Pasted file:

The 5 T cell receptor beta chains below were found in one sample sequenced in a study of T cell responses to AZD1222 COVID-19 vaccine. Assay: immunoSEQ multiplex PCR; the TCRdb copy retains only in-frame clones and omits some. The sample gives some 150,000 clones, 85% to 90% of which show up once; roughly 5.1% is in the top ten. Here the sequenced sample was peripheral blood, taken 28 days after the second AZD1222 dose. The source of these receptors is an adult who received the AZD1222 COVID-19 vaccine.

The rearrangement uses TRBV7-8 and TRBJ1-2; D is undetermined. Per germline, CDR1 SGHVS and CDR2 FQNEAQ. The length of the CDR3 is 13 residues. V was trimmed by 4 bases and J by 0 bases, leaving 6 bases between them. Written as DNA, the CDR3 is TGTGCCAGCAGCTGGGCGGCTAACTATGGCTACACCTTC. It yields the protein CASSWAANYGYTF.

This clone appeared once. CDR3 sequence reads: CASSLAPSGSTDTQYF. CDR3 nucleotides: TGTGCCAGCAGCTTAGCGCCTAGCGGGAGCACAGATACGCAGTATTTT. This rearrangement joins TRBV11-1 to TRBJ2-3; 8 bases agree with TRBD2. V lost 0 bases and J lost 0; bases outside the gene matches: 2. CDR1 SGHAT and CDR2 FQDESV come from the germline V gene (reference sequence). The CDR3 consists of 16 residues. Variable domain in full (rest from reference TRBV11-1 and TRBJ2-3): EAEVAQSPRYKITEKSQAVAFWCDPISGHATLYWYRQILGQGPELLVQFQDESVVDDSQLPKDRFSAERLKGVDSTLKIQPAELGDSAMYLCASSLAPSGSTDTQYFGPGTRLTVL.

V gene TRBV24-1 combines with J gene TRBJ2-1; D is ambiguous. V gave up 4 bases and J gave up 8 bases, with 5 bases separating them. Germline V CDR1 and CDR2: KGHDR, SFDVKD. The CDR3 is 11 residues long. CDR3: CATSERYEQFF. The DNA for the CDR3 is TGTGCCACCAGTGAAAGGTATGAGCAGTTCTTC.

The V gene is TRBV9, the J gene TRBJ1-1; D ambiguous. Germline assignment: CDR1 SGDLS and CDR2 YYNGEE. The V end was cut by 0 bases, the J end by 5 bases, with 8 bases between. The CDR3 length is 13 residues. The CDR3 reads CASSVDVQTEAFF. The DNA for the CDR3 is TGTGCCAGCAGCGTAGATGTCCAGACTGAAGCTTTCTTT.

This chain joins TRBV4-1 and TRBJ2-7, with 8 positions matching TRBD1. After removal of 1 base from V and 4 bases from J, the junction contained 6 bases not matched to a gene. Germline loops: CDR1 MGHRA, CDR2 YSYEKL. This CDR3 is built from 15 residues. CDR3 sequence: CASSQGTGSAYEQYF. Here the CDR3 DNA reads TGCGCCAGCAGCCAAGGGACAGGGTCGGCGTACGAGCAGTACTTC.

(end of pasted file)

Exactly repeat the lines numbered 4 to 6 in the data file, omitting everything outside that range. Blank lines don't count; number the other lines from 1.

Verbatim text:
V gene TRBV24-1 combines with J gene TRBJ2-1; D is ambiguous. V gave up 4 bases and J gave up 8 bases, with 5 bases separating them. Germline V CDR1 and CDR2: KGHDR, SFDVKD. The CDR3 is 11 residues long. CDR3: CATSERYEQFF. The DNA for the CDR3 is TGTGCCACCAGTGAAAGGTATGAGCAGTTCTTC.

The V gene is TRBV9, the J gene TRBJ1-1; D ambiguous. Germline assignment: CDR1 SGDLS and CDR2 YYNGEE. The V end was cut by 0 bases, the J end by 5 bases, with 8 bases between. The CDR3 length is 13 residues. The CDR3 reads CASSVDVQTEAFF. The DNA for the CDR3 is TGTGCCAGCAGCGTAGATGTCCAGACTGAAGCTTTCTTT.

This chain joins TRBV4-1 and TRBJ2-7, with 8 positions matching TRBD1. After removal of 1 base from V and 4 bases from J, the junction contained 6 bases not matched to a gene. Germline loops: CDR1 MGHRA, CDR2 YSYEKL. This CDR3 is built from 15 residues. CDR3 sequence: CASSQGTGSAYEQYF. Here the CDR3 DNA reads TGCGCCAGCAGCCAAGGGACAGGGTCGGCGTACGAGCAGTACTTC.